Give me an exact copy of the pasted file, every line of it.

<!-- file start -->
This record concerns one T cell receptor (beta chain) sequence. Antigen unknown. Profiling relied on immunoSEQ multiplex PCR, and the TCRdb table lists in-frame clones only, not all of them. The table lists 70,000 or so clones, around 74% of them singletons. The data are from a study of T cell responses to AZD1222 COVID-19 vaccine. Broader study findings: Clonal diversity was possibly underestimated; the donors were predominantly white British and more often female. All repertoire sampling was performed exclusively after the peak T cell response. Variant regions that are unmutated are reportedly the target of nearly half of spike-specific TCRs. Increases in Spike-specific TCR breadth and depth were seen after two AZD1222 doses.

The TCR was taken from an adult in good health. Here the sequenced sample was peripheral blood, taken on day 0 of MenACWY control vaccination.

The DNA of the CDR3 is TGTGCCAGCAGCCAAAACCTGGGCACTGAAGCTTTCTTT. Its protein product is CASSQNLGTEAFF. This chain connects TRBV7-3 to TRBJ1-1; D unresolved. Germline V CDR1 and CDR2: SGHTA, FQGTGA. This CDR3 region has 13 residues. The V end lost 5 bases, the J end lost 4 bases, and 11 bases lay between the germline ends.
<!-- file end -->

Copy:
This record concerns one T cell receptor (beta chain) sequence. Antigen unknown. Profiling relied on immunoSEQ multiplex PCR, and the TCRdb table lists in-frame clones only, not all of them. The table lists 70,000 or so clones, around 74% of them singletons. The data are from a study of T cell responses to AZD1222 COVID-19 vaccine. Broader study findings: Clonal diversity was possibly underestimated; the donors were predominantly white British and more often female. All repertoire sampling was performed exclusively after the peak T cell response. Variant regions that are unmutated are reportedly the target of nearly half of spike-specific TCRs. Increases in Spike-specific TCR breadth and depth were seen after two AZD1222 doses.

The TCR was taken from an adult in good health. Here the sequenced sample was peripheral blood, taken on day 0 of MenACWY control vaccination.

The DNA of the CDR3 is TGTGCCAGCAGCCAAAACCTGGGCACTGAAGCTTTCTTT. Its protein product is CASSQNLGTEAFF. This chain connects TRBV7-3 to TRBJ1-1; D unresolved. Germline V CDR1 and CDR2: SGHTA, FQGTGA. This CDR3 region has 13 residues. The V end lost 5 bases, the J end lost 4 bases, and 11 bases lay between the germline ends.